Portal is a game, released in 2007, that very quickly gained an enthusiastic following for its mind-bending gameplay mechanic and quirky, humorous writing. The central theme of the game is the eponymous portals. You, the player, have a portal gun (known in-game as the Aperture Science Handheld Portal Device) that allows you to create the two ends of what is essentially a wormhole, creating an opening that allows you to enter one portal and exit the other. The game then focuses on using portals to solve puzzles – separated into modular “test chambers” in the cryptically-named Aperture Science Computer-Aided Enrichment Center – that typically require some outside-the-box thinking to complete using various components such as buttons, boxes, and a few other devices that can be brought or sent through portals in order to satisfy certain requirements necessary to open the door and proceed to the next test chamber.

Looking into and back out of a pair of portals, to see behind you.

Portal was released to near-universal acclaim, with the innovative thinking required to play being cited as one of the chief joys. I'm sure that many physicists, like myself, were intrigued at the implications of being able to play around with the currently highly-theoretical concept of wormholes. The ability to conserve energy between portals meant you could jump from a height into one portal and come out the other at a high speed, potentially using this to “fling” yourself across barriers or gaps. It's always fun to watch people's first exposure to portals, and their “Aha!” moment when they finally grasp how they work.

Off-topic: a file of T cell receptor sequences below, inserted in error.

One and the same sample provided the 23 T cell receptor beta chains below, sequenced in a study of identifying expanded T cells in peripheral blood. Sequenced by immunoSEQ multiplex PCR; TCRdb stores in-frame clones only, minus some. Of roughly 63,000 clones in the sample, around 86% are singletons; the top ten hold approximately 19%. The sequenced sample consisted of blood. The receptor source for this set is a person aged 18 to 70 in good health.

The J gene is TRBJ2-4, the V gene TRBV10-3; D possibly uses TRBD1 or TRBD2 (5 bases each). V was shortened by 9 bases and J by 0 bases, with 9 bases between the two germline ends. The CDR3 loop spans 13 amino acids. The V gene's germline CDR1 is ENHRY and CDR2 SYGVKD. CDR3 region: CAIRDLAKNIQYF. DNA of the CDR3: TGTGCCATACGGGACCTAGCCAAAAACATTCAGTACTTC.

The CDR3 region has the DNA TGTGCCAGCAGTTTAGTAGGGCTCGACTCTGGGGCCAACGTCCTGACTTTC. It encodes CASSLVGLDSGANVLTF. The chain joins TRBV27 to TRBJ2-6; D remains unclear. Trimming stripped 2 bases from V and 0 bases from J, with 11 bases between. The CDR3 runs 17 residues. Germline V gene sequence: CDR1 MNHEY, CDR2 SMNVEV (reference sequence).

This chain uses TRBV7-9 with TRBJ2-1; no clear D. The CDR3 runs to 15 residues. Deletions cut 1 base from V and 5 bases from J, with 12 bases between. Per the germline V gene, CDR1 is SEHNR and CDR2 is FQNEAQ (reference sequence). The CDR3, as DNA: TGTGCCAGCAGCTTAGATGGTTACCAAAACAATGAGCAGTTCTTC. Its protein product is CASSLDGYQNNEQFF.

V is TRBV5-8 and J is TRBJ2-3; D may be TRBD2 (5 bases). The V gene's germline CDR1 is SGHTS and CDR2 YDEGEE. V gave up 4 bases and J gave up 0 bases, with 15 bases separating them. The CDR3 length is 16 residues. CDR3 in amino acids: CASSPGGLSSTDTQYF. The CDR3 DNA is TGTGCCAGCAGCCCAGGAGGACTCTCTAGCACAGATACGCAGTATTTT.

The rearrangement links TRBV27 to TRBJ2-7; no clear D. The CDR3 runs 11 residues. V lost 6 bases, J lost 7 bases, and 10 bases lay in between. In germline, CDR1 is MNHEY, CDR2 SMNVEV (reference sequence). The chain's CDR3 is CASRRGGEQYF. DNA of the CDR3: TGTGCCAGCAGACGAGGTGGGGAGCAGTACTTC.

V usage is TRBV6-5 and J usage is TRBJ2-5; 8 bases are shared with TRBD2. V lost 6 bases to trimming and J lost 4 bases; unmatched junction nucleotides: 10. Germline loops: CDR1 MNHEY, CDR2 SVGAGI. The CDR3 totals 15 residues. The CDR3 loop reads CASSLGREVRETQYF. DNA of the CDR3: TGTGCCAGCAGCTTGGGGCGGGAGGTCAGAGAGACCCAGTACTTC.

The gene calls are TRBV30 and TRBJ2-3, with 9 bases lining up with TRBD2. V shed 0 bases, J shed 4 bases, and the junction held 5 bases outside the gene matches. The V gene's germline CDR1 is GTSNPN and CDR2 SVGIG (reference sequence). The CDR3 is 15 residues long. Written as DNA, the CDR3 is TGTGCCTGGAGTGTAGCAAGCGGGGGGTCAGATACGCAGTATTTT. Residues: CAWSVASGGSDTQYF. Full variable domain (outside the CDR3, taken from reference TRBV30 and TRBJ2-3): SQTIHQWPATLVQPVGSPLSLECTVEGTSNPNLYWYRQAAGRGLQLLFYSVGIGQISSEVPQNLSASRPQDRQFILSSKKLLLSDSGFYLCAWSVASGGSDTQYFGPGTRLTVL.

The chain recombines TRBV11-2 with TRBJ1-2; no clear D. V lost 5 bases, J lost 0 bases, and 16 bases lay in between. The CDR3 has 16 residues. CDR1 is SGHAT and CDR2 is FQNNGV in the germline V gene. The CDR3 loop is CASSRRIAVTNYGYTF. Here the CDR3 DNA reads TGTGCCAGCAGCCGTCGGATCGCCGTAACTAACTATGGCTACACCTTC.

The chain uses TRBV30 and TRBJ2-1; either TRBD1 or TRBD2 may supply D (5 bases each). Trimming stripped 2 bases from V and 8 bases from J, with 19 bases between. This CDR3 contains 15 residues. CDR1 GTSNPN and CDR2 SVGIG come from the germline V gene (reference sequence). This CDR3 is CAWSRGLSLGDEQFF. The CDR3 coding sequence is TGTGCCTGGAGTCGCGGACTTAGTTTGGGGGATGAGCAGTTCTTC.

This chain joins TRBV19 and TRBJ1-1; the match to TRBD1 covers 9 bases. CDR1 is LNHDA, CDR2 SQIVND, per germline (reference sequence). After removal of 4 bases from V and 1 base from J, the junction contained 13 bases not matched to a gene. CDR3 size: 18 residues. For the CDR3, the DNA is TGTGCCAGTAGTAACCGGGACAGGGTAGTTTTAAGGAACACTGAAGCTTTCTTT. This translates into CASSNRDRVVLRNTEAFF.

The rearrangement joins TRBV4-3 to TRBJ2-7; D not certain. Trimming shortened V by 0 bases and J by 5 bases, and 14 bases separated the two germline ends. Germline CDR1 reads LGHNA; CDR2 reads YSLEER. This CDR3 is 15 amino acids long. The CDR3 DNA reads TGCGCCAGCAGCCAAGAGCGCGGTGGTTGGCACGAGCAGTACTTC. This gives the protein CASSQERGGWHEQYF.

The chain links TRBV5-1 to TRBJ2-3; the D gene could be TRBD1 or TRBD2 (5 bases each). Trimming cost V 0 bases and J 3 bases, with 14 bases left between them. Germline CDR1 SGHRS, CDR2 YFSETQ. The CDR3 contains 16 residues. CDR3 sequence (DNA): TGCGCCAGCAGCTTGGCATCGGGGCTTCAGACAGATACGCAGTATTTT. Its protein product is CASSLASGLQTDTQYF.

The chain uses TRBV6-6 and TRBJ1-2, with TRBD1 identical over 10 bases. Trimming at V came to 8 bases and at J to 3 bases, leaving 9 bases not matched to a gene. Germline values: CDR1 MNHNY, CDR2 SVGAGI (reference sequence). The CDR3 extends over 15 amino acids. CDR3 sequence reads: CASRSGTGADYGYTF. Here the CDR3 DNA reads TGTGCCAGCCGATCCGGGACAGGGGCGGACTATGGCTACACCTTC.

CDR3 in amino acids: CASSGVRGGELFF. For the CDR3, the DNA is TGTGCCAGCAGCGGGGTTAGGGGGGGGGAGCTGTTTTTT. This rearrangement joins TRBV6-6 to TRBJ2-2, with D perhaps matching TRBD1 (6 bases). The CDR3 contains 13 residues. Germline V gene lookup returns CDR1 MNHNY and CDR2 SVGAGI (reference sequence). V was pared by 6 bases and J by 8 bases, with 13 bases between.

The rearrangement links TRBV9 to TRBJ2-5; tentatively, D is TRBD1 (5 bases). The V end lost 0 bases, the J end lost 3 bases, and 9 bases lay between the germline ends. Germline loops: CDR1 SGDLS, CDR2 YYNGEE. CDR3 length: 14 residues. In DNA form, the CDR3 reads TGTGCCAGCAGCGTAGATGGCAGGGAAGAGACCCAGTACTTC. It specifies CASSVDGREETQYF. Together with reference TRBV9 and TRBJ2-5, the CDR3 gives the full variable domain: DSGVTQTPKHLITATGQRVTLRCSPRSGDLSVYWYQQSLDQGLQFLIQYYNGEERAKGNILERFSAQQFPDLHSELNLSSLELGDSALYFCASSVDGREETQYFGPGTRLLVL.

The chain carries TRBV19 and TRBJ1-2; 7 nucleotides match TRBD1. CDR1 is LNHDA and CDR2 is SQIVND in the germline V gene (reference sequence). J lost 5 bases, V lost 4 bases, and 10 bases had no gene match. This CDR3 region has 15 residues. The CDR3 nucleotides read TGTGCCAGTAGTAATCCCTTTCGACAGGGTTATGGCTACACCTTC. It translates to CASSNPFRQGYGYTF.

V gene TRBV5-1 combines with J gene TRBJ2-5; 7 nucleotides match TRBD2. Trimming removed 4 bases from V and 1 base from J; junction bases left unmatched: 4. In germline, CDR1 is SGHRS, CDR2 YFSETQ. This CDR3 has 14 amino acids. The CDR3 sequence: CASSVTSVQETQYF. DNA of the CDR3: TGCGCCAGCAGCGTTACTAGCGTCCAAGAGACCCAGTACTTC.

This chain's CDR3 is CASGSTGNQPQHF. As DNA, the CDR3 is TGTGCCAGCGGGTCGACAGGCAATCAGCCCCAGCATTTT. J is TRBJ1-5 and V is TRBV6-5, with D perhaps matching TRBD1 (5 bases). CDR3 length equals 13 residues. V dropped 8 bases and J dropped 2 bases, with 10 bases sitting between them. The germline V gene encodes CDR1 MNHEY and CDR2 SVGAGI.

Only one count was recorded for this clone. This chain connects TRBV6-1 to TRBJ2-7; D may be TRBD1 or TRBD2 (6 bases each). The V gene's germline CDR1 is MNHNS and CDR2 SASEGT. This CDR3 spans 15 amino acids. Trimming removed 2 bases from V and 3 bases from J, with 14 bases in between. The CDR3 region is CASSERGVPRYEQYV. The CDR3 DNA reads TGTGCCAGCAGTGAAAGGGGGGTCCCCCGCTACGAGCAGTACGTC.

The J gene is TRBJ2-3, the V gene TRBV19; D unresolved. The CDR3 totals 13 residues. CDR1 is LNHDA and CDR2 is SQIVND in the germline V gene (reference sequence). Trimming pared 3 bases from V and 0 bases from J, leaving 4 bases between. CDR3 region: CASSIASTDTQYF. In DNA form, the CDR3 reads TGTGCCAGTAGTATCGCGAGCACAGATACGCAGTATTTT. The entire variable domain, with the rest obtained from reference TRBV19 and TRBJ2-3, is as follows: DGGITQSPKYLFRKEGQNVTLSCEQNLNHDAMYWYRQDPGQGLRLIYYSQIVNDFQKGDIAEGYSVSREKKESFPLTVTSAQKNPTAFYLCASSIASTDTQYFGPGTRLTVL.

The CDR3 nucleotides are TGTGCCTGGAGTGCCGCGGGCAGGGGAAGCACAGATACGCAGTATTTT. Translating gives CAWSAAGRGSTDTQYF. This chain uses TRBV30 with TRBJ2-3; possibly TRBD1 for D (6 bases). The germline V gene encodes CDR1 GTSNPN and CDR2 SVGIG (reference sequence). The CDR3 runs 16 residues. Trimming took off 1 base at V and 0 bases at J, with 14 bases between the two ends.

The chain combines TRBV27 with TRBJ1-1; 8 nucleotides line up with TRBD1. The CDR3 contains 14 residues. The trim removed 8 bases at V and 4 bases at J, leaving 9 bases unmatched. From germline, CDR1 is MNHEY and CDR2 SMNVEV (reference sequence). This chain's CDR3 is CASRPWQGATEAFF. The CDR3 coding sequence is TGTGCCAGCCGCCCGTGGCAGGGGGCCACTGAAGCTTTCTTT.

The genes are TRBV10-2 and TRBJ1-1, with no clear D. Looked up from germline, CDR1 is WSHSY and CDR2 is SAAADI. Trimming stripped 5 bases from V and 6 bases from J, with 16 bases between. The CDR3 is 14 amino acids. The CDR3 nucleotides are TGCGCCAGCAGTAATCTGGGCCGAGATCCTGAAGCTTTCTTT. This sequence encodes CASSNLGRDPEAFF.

See that robot up ahead there? That's you. Yes, you're looking into one portal and out the other and back in and...

One of the few complaints people brought up with Portal was that it was too short. Even an inexperienced player with no prior knowledge of portals could complete the game in a few hours, and it was mainly the stellar writing for the game's main antagonist, a computer in charge of the facility named GLaDOS, that saved it from being little more than a glorified demo.